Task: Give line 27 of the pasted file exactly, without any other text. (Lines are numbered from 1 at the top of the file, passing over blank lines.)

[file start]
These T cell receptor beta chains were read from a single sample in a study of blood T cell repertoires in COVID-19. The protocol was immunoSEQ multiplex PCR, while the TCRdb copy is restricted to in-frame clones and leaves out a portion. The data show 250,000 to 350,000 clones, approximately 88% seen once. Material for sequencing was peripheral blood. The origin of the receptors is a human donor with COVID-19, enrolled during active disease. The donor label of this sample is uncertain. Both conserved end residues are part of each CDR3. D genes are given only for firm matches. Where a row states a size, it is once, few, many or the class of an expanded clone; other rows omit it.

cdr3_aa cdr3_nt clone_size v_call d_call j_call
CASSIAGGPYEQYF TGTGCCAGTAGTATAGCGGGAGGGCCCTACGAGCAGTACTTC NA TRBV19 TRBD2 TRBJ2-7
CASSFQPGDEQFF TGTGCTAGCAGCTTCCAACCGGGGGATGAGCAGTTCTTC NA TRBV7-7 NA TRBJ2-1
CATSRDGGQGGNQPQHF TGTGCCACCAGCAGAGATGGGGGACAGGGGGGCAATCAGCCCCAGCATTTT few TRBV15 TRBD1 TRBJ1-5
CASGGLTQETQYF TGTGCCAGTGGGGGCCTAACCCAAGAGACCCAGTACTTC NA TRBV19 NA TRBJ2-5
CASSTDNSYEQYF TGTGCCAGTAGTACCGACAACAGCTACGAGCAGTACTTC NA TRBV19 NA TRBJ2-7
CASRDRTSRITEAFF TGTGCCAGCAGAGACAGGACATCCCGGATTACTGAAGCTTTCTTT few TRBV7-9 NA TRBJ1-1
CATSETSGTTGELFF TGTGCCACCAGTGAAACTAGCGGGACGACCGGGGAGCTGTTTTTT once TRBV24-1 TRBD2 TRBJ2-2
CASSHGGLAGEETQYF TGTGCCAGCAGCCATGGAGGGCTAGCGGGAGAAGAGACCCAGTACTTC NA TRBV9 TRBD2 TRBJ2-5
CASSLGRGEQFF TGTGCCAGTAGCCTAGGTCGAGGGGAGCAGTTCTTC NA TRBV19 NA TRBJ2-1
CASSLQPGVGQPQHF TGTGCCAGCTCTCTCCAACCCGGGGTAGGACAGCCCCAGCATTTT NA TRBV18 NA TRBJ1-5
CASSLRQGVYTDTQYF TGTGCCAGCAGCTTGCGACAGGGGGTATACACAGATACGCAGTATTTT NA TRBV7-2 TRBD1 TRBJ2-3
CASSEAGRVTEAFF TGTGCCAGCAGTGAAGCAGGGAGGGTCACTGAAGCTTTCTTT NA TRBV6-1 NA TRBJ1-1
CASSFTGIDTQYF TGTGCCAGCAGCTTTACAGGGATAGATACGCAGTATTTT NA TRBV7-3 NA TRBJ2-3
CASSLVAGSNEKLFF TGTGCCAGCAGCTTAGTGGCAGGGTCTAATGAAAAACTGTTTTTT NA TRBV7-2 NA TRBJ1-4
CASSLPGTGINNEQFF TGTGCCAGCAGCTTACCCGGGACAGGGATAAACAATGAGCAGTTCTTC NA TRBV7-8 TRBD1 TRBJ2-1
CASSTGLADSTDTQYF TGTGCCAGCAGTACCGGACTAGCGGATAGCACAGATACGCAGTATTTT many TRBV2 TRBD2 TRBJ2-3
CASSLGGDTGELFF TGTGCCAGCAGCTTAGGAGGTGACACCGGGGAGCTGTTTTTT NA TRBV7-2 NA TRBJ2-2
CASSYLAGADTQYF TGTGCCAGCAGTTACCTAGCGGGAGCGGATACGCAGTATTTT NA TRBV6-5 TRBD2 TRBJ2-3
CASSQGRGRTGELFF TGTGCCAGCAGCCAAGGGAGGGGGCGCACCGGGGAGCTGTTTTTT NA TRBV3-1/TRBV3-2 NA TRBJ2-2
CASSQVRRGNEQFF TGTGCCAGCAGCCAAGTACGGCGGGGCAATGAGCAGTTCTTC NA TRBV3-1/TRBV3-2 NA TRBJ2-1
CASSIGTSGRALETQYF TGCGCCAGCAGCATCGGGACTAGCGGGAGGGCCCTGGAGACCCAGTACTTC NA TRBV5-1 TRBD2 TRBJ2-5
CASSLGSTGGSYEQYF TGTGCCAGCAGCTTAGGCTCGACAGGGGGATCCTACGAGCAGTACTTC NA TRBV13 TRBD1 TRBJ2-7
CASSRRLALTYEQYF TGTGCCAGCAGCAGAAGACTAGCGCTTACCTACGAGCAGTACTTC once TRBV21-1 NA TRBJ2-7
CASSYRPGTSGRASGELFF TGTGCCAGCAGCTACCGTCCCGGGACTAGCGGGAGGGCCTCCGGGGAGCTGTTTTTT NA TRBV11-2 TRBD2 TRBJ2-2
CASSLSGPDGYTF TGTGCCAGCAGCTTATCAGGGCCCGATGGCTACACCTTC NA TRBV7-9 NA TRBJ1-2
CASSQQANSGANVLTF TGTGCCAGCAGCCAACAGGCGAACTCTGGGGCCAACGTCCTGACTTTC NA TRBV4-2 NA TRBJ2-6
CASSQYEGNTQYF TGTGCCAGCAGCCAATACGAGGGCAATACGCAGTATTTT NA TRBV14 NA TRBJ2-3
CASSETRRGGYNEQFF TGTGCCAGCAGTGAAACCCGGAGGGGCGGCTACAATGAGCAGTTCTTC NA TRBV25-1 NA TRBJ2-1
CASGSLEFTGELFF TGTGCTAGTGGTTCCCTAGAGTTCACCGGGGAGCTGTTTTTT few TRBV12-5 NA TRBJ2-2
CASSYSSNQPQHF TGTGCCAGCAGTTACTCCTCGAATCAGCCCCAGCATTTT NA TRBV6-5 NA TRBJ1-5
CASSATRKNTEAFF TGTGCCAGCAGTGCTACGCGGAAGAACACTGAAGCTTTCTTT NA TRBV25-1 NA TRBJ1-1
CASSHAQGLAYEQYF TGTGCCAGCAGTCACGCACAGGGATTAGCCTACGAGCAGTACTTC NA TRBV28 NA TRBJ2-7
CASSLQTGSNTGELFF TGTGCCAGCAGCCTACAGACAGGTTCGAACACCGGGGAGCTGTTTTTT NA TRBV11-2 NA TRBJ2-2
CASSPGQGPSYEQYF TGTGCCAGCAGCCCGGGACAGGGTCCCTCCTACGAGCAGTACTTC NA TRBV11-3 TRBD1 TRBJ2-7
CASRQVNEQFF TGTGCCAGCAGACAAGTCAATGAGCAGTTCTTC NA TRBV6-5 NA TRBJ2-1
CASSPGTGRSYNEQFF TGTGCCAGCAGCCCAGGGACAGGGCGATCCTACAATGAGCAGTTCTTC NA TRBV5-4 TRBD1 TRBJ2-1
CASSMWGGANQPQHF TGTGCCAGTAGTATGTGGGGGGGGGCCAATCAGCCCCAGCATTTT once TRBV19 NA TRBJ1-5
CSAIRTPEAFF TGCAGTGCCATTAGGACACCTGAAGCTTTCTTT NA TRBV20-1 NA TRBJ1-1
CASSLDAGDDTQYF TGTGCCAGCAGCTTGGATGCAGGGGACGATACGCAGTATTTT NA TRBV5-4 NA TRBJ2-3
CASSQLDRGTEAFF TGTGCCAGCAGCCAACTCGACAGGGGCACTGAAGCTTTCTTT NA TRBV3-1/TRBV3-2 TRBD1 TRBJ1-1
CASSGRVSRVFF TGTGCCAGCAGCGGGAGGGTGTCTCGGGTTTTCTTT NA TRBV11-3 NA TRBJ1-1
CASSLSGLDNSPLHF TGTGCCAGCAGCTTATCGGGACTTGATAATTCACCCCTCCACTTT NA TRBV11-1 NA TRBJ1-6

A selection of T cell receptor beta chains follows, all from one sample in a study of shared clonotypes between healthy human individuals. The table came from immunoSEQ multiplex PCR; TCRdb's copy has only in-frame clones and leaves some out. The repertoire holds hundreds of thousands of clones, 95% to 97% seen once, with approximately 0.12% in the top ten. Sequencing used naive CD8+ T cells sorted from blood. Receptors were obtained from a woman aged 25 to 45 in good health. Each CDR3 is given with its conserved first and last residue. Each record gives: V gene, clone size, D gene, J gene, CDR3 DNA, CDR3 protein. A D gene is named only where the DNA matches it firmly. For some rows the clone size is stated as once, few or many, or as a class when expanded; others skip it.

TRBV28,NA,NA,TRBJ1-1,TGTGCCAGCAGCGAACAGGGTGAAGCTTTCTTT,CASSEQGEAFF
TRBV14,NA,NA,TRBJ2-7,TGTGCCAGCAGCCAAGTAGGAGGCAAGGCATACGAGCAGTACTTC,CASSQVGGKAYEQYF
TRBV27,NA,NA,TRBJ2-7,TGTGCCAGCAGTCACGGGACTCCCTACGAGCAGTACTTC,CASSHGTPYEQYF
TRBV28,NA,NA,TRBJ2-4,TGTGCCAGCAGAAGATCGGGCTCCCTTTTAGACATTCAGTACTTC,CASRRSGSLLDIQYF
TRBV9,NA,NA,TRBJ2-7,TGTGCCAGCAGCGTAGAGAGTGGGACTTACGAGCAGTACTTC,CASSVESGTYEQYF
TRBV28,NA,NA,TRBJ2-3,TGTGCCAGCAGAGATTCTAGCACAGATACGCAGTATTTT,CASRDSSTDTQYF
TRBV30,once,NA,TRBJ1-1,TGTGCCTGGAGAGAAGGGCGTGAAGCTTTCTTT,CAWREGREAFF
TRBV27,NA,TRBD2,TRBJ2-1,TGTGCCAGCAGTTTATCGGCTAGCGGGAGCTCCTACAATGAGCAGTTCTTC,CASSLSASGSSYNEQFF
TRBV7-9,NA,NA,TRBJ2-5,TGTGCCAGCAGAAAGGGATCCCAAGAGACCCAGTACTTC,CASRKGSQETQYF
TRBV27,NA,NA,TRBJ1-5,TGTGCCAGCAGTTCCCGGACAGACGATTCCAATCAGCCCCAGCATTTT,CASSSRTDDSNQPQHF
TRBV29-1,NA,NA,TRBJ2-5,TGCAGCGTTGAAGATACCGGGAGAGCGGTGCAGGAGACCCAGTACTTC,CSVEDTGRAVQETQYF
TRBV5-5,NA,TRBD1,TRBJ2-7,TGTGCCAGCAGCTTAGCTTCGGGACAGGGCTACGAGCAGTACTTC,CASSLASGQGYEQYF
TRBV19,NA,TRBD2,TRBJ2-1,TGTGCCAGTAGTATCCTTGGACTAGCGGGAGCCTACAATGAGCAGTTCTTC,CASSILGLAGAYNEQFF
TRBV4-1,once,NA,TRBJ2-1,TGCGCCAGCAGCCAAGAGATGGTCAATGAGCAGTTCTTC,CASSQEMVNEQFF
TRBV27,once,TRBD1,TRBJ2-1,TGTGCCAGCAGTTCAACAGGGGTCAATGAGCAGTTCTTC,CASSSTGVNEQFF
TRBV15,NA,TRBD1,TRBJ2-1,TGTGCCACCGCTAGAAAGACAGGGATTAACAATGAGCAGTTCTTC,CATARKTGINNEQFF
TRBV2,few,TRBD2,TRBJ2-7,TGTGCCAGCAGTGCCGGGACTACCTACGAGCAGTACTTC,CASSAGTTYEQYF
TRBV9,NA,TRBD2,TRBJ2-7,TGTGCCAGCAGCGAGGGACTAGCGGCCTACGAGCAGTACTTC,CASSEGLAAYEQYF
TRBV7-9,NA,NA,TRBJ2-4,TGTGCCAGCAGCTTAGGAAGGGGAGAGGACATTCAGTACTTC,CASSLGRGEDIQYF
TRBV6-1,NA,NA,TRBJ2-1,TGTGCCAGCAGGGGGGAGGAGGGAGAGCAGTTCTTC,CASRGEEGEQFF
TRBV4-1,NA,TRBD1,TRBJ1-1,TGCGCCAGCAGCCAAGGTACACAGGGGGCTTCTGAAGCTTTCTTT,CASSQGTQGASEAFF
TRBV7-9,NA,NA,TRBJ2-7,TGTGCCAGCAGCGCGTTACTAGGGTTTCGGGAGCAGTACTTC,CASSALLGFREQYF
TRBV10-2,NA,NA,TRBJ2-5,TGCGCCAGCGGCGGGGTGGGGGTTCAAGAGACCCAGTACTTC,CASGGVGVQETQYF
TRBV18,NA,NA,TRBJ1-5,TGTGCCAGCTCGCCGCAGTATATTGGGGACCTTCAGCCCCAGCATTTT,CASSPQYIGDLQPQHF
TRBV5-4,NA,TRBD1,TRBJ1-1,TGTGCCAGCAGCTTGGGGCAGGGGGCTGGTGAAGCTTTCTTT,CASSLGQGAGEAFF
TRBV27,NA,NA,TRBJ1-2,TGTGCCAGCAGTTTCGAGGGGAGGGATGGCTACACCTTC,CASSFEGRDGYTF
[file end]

CASSLSGPDGYTF TGTGCCAGCAGCTTATCAGGGCCCGATGGCTACACCTTC NA TRBV7-9 NA TRBJ1-2